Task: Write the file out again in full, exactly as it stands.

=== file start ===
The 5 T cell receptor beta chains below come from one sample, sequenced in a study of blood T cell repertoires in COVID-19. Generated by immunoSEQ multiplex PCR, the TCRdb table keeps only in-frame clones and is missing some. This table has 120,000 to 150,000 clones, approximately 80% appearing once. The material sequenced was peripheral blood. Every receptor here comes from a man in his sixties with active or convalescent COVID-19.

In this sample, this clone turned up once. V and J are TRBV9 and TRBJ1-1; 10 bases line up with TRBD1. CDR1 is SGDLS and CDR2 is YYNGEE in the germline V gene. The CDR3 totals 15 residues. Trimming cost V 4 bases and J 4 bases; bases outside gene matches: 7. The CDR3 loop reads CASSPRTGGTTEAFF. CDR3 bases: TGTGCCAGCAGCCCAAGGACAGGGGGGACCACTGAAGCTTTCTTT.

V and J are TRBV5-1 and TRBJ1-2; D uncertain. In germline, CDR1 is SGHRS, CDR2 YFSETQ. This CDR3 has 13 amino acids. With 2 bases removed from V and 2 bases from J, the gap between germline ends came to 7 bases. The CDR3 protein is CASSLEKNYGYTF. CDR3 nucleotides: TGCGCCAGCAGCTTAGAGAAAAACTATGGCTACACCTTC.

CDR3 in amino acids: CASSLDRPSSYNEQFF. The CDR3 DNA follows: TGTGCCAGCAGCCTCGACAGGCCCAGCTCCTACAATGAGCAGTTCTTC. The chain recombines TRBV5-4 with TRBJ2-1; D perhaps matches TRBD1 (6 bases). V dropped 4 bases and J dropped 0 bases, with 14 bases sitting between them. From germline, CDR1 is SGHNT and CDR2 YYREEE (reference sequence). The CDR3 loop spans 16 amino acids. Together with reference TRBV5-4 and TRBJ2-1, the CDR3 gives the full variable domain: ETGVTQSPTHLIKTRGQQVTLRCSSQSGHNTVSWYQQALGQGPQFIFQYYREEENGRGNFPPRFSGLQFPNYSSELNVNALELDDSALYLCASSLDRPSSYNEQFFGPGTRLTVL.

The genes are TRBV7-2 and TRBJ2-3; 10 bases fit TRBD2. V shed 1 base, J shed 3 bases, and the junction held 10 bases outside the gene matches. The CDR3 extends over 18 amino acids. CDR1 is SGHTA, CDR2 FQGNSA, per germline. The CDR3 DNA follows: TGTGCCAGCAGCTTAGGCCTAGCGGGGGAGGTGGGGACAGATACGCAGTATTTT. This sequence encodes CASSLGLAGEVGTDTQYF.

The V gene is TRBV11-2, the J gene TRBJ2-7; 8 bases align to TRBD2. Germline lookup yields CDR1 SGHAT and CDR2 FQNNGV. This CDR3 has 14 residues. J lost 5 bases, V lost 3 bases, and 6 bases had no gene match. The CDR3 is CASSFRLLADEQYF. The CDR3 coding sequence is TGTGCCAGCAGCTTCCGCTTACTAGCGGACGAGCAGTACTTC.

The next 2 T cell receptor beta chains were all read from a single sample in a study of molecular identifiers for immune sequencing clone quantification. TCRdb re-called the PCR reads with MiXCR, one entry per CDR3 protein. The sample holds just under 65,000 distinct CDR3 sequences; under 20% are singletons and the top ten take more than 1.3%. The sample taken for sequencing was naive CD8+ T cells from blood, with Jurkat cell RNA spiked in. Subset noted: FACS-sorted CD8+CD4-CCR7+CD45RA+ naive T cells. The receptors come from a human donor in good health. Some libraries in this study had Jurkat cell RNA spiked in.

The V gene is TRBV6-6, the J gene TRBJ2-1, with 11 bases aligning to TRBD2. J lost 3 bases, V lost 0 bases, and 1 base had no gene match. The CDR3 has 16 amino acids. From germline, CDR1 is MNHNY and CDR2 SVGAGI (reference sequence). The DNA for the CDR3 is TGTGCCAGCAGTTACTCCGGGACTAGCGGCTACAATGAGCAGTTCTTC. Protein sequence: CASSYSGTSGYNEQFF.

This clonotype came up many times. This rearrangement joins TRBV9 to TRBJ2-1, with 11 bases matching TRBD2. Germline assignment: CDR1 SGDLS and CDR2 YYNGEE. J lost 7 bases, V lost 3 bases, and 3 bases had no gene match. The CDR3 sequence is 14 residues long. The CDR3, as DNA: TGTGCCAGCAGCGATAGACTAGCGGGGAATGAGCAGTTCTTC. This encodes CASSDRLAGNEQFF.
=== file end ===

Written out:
The 5 T cell receptor beta chains below come from one sample, sequenced in a study of blood T cell repertoires in COVID-19. Generated by immunoSEQ multiplex PCR, the TCRdb table keeps only in-frame clones and is missing some. This table has 120,000 to 150,000 clones, approximately 80% appearing once. The material sequenced was peripheral blood. Every receptor here comes from a man in his sixties with active or convalescent COVID-19.

In this sample, this clone turned up once. V and J are TRBV9 and TRBJ1-1; 10 bases line up with TRBD1. CDR1 is SGDLS and CDR2 is YYNGEE in the germline V gene. The CDR3 totals 15 residues. Trimming cost V 4 bases and J 4 bases; bases outside gene matches: 7. The CDR3 loop reads CASSPRTGGTTEAFF. CDR3 bases: TGTGCCAGCAGCCCAAGGACAGGGGGGACCACTGAAGCTTTCTTT.

V and J are TRBV5-1 and TRBJ1-2; D uncertain. In germline, CDR1 is SGHRS, CDR2 YFSETQ. This CDR3 has 13 amino acids. With 2 bases removed from V and 2 bases from J, the gap between germline ends came to 7 bases. The CDR3 protein is CASSLEKNYGYTF. CDR3 nucleotides: TGCGCCAGCAGCTTAGAGAAAAACTATGGCTACACCTTC.

CDR3 in amino acids: CASSLDRPSSYNEQFF. The CDR3 DNA follows: TGTGCCAGCAGCCTCGACAGGCCCAGCTCCTACAATGAGCAGTTCTTC. The chain recombines TRBV5-4 with TRBJ2-1; D perhaps matches TRBD1 (6 bases). V dropped 4 bases and J dropped 0 bases, with 14 bases sitting between them. From germline, CDR1 is SGHNT and CDR2 YYREEE (reference sequence). The CDR3 loop spans 16 amino acids. Together with reference TRBV5-4 and TRBJ2-1, the CDR3 gives the full variable domain: ETGVTQSPTHLIKTRGQQVTLRCSSQSGHNTVSWYQQALGQGPQFIFQYYREEENGRGNFPPRFSGLQFPNYSSELNVNALELDDSALYLCASSLDRPSSYNEQFFGPGTRLTVL.

The genes are TRBV7-2 and TRBJ2-3; 10 bases fit TRBD2. V shed 1 base, J shed 3 bases, and the junction held 10 bases outside the gene matches. The CDR3 extends over 18 amino acids. CDR1 is SGHTA, CDR2 FQGNSA, per germline. The CDR3 DNA follows: TGTGCCAGCAGCTTAGGCCTAGCGGGGGAGGTGGGGACAGATACGCAGTATTTT. This sequence encodes CASSLGLAGEVGTDTQYF.

The V gene is TRBV11-2, the J gene TRBJ2-7; 8 bases align to TRBD2. Germline lookup yields CDR1 SGHAT and CDR2 FQNNGV. This CDR3 has 14 residues. J lost 5 bases, V lost 3 bases, and 6 bases had no gene match. The CDR3 is CASSFRLLADEQYF. The CDR3 coding sequence is TGTGCCAGCAGCTTCCGCTTACTAGCGGACGAGCAGTACTTC.

The next 2 T cell receptor beta chains were all read from a single sample in a study of molecular identifiers for immune sequencing clone quantification. TCRdb re-called the PCR reads with MiXCR, one entry per CDR3 protein. The sample holds just under 65,000 distinct CDR3 sequences; under 20% are singletons and the top ten take more than 1.3%. The sample taken for sequencing was naive CD8+ T cells from blood, with Jurkat cell RNA spiked in. Subset noted: FACS-sorted CD8+CD4-CCR7+CD45RA+ naive T cells. The receptors come from a human donor in good health. Some libraries in this study had Jurkat cell RNA spiked in.

The V gene is TRBV6-6, the J gene TRBJ2-1, with 11 bases aligning to TRBD2. J lost 3 bases, V lost 0 bases, and 1 base had no gene match. The CDR3 has 16 amino acids. From germline, CDR1 is MNHNY and CDR2 SVGAGI (reference sequence). The DNA for the CDR3 is TGTGCCAGCAGTTACTCCGGGACTAGCGGCTACAATGAGCAGTTCTTC. Protein sequence: CASSYSGTSGYNEQFF.

This clonotype came up many times. This rearrangement joins TRBV9 to TRBJ2-1, with 11 bases matching TRBD2. Germline assignment: CDR1 SGDLS and CDR2 YYNGEE. J lost 7 bases, V lost 3 bases, and 3 bases had no gene match. The CDR3 sequence is 14 residues long. The CDR3, as DNA: TGTGCCAGCAGCGATAGACTAGCGGGGAATGAGCAGTTCTTC. This encodes CASSDRLAGNEQFF.